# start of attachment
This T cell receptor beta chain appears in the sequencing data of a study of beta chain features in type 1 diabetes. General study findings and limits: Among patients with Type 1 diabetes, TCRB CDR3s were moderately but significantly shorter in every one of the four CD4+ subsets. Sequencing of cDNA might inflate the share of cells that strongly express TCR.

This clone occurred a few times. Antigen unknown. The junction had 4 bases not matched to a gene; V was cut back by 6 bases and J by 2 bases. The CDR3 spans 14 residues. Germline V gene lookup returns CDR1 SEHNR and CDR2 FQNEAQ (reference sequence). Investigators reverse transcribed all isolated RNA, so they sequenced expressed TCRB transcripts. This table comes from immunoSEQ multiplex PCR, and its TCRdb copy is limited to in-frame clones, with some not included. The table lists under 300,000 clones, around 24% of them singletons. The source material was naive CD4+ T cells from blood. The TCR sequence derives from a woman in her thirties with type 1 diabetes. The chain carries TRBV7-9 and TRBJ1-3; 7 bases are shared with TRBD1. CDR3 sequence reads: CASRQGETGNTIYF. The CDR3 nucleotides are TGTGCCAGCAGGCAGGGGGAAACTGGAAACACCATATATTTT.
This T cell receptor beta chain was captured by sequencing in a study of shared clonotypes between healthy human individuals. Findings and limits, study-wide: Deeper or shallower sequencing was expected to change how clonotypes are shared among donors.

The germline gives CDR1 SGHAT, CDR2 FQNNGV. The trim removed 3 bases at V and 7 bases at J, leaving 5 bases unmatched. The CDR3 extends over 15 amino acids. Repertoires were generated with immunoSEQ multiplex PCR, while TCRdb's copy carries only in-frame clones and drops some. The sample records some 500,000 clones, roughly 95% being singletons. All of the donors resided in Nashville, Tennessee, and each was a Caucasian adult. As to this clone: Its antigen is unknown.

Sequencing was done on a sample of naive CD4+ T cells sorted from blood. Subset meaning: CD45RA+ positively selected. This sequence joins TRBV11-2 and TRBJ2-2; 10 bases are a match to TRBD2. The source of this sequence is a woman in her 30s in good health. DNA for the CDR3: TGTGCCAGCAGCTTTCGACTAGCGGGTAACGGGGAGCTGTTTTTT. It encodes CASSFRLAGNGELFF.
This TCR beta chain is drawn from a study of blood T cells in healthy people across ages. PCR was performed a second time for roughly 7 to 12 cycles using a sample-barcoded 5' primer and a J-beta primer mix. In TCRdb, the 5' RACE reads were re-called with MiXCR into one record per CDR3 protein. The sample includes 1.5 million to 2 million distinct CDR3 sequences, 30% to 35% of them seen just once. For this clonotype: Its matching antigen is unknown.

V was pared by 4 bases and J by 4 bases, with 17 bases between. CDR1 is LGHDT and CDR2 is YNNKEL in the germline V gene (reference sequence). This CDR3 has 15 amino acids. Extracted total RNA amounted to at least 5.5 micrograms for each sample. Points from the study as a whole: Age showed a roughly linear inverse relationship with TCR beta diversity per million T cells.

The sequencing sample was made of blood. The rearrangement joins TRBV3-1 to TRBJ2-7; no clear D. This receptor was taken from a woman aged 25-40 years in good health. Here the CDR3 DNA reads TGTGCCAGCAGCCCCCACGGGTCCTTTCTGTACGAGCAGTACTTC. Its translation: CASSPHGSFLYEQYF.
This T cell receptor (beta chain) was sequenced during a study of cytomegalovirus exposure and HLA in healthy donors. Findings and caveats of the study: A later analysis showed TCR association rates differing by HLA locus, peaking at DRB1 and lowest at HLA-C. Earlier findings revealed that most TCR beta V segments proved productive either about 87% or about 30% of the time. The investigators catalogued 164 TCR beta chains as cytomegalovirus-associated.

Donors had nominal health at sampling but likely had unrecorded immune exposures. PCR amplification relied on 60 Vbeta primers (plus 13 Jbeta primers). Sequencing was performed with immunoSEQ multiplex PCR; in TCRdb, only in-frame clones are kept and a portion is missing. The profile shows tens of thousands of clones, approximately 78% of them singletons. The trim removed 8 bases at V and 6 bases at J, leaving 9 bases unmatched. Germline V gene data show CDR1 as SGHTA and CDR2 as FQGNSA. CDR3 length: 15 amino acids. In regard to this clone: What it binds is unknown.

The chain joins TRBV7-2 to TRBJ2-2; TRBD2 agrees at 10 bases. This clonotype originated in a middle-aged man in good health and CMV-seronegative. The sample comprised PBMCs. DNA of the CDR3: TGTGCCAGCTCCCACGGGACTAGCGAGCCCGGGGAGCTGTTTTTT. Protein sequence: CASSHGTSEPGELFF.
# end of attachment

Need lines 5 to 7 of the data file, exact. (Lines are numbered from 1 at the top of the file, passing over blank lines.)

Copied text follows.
Sequencing was done on a sample of naive CD4+ T cells sorted from blood. Subset meaning: CD45RA+ positively selected. This sequence joins TRBV11-2 and TRBJ2-2; 10 bases are a match to TRBD2. The source of this sequence is a woman in her 30s in good health. DNA for the CDR3: TGTGCCAGCAGCTTTCGACTAGCGGGTAACGGGGAGCTGTTTTTT. It encodes CASSFRLAGNGELFF.
This TCR beta chain is drawn from a study of blood T cells in healthy people across ages. PCR was performed a second time for roughly 7 to 12 cycles using a sample-barcoded 5' primer and a J-beta primer mix. In TCRdb, the 5' RACE reads were re-called with MiXCR into one record per CDR3 protein. The sample includes 1.5 million to 2 million distinct CDR3 sequences, 30% to 35% of them seen just once. For this clonotype: Its matching antigen is unknown.

V was pared by 4 bases and J by 4 bases, with 17 bases between. CDR1 is LGHDT and CDR2 is YNNKEL in the germline V gene (reference sequence). This CDR3 has 15 amino acids. Extracted total RNA amounted to at least 5.5 micrograms for each sample. Points from the study as a whole: Age showed a roughly linear inverse relationship with TCR beta diversity per million T cells.